Poster: Predicting Systemic Concentrations Following Topical Application Using Physiologically Based Kinetic Modelling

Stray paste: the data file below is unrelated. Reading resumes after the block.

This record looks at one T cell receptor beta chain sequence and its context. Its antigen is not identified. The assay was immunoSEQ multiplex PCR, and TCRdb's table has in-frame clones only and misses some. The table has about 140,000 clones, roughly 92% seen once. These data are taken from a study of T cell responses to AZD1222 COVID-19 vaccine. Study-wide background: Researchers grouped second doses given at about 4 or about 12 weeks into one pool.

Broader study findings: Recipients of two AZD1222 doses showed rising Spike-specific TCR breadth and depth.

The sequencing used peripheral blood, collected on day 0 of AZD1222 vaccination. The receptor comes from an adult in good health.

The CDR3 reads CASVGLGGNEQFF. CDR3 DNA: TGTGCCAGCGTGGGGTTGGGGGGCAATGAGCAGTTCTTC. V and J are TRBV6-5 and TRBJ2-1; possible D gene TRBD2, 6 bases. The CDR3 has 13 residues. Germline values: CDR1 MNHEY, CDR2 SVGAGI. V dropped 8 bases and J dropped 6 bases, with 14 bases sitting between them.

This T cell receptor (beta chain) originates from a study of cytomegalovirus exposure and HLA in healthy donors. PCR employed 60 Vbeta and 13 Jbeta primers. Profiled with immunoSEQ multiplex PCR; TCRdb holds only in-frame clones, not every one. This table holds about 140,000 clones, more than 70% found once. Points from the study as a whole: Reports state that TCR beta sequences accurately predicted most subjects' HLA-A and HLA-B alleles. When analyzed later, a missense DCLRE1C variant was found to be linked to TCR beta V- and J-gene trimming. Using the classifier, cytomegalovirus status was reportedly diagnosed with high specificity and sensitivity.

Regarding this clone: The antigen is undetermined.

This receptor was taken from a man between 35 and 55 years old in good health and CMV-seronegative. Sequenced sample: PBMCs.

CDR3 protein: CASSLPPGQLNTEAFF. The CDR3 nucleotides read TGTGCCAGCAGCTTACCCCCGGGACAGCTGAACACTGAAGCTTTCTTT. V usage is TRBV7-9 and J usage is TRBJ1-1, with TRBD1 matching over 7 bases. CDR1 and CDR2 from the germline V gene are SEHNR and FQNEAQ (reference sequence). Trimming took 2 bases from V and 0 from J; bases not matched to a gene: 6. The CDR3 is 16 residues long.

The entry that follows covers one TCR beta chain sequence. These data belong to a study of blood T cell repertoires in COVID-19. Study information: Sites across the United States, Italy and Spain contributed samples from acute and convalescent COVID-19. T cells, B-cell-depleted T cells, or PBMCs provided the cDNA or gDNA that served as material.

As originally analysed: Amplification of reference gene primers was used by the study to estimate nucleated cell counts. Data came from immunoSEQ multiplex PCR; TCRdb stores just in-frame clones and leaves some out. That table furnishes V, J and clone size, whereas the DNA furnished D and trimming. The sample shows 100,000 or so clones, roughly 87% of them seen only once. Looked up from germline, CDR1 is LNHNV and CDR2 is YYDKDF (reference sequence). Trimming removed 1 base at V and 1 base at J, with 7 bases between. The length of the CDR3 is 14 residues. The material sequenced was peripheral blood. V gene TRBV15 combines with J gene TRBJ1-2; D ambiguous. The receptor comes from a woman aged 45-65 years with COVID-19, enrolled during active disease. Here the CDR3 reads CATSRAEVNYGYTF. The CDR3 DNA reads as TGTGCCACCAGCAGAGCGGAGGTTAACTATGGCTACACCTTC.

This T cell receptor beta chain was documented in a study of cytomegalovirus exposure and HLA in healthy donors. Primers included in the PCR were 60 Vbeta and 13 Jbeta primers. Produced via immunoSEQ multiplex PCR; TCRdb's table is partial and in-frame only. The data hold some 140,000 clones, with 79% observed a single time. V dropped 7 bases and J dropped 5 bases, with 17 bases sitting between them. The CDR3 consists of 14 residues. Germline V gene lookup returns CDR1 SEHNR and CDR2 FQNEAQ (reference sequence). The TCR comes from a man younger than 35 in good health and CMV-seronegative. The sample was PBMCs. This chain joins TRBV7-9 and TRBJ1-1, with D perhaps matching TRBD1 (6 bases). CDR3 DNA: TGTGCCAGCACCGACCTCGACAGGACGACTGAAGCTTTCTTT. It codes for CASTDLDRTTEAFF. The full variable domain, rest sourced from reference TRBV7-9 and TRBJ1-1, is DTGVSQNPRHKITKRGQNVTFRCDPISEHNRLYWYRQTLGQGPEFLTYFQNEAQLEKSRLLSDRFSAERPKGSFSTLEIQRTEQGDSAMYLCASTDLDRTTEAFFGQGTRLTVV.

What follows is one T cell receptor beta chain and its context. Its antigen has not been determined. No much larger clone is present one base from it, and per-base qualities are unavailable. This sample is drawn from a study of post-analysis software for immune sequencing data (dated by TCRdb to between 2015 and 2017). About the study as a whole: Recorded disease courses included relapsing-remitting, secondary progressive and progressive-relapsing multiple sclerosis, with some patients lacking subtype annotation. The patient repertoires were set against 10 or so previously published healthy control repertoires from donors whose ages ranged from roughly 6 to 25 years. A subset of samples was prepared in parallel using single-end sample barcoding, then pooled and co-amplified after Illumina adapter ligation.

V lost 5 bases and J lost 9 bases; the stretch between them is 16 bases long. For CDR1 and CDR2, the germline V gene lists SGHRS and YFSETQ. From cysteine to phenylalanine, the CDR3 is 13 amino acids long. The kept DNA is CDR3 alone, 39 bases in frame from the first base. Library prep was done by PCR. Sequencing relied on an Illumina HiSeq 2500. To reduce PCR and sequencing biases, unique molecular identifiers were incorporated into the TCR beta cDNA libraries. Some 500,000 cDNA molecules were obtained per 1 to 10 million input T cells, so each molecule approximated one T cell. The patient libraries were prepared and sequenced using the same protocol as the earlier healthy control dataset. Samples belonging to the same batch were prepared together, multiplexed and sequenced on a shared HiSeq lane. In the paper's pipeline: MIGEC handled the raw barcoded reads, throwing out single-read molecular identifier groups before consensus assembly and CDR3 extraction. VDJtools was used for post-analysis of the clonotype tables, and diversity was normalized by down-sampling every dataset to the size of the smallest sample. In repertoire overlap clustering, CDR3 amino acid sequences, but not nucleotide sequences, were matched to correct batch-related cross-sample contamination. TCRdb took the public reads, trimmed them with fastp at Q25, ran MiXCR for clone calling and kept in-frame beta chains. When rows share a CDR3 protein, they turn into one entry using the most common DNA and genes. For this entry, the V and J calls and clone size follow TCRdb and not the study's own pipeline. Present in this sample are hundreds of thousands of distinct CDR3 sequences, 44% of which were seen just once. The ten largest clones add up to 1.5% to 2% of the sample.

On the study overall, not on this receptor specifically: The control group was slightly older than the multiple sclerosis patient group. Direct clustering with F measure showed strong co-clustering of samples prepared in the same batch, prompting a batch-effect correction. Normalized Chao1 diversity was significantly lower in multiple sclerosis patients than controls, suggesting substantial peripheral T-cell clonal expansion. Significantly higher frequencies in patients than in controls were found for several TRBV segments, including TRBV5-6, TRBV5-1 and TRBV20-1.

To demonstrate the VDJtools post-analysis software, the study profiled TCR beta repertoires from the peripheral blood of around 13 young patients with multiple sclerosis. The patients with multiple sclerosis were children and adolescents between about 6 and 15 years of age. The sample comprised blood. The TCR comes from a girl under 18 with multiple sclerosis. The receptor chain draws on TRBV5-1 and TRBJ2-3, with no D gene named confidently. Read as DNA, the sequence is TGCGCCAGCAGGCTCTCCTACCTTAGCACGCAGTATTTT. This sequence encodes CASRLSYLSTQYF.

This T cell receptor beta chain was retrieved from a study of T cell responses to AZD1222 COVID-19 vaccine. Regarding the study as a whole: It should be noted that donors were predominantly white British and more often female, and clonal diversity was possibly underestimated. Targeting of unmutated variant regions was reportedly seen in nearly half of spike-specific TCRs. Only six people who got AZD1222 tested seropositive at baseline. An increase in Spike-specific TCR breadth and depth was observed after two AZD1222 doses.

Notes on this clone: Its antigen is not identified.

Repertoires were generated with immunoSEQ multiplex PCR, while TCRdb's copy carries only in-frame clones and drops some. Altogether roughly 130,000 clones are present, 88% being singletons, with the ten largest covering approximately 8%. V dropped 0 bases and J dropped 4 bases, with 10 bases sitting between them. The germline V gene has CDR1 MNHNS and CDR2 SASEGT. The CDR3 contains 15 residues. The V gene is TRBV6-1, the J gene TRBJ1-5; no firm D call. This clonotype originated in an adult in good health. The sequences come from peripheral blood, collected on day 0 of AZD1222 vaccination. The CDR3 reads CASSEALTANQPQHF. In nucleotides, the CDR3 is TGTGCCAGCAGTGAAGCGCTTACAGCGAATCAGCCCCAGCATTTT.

Physiologically Based Kinetic (PBK) models are routinely used to predict human kinetic profiles of compounds. Using PBK models it is possible to predict systemic concentrations of xenobiotic compounds from different routes of exposure. Combined with dose-response toxicology data from appropriate in vitro studies this has application in assessing risk of systemic toxicity. The purpose of this study was to assess the accuracy of a PBK modelling approach for predicting plasma concentration time-profiles of topically applied compounds when the input data was generated using non-animal methods. Prediction of maximum plasma concentration (Cmax) and area under the curve (AUC) were compared to the observed kinetics from published clinical studies. Plasma profiles following topical application were predicted using Gastroplus 9.0 PBK software for six compounds (diclofenac, salicylic acid, coumarin, nicotine, caffeine and N,N-diethyl-m-toluamide), and compared with existing clinical kinetic data from topical application studies. Dermal absorption was determined from ex vivo human skin penetration studies. Hepatic clearance was determined using primary human hepatocyte suspension cultures. Plasma protein binding data was taken from the literature or generated using rapid equilibrium dialysis. In all cases experimental data was used from the literature where available but generated if not. The objective of this work was to compare observed clinical measurements to predictions from PBK models built using the methodology that would be applied to a novel chemical for risk assessment. This included taking conservative assumptions such as ignoring renal clearance of parent for all but one chemical. However, the models still showed good predictivity. With the exception of coumarin, where measured concentration includes metabolites, all predicted kinetic parameters are within 4-fold of measured values and the majority within 2-fold. Given the small number of compounds and due to the lack of topical clinical studies reporting measured kinetics, additional data and approaches are required to improve the confidence in predicting systemic concentrations of topically applied compounds. However, the results of this study suggest that PBK modelling is a suitable approach for estimating the internal concentration of compounds applied to the skin.

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